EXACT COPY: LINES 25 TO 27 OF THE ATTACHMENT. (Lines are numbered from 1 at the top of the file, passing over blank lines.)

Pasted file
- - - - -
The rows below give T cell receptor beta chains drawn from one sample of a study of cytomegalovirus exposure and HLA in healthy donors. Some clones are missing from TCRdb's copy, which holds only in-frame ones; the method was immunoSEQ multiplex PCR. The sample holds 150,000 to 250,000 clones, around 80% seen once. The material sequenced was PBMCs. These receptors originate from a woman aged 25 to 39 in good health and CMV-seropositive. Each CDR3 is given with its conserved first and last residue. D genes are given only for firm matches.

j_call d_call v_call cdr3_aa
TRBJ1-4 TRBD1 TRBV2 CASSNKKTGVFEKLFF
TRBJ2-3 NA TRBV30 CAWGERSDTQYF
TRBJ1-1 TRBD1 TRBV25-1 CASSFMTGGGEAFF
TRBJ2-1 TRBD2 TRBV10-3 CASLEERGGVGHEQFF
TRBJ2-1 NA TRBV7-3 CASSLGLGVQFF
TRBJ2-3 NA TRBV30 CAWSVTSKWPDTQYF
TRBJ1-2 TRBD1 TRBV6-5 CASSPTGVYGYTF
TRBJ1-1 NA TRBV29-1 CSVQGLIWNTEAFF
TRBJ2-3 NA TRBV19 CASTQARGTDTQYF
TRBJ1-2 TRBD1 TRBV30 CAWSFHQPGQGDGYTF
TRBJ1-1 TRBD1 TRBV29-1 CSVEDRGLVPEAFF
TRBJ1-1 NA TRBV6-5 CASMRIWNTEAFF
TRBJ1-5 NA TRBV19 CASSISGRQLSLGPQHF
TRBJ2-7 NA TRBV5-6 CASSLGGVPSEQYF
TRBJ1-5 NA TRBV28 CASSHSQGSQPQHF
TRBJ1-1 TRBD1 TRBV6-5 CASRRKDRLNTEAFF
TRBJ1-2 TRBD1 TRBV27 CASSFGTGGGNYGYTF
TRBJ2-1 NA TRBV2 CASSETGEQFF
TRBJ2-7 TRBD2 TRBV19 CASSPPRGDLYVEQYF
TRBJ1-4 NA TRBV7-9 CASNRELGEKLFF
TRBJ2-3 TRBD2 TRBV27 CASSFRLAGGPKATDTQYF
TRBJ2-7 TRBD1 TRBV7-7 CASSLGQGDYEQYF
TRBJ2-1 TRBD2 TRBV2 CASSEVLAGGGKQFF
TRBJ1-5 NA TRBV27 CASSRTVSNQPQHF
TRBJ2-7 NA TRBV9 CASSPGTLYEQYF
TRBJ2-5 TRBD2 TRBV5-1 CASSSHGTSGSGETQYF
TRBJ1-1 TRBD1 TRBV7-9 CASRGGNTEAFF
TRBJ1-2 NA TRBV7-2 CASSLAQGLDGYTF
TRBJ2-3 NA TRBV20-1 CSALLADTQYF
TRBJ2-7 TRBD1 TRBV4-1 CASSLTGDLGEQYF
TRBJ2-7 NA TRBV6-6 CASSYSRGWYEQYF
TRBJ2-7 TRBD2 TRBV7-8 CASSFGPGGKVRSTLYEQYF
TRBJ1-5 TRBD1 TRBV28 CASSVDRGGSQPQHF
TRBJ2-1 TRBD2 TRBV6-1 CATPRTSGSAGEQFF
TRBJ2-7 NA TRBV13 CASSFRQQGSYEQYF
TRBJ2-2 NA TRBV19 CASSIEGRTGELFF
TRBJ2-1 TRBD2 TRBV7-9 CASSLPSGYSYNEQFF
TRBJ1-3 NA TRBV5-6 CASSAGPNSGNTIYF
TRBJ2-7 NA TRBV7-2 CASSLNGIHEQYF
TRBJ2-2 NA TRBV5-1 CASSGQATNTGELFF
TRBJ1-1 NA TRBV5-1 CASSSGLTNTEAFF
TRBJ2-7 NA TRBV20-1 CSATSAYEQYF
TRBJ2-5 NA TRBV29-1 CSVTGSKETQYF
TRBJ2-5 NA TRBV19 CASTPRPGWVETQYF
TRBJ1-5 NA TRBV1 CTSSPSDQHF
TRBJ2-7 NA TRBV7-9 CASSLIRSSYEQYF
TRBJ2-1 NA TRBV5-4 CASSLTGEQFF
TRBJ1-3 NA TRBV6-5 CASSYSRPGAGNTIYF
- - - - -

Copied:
TRBJ2-1 TRBD2 TRBV2 CASSEVLAGGGKQFF
TRBJ1-5 NA TRBV27 CASSRTVSNQPQHF
TRBJ2-7 NA TRBV9 CASSPGTLYEQYF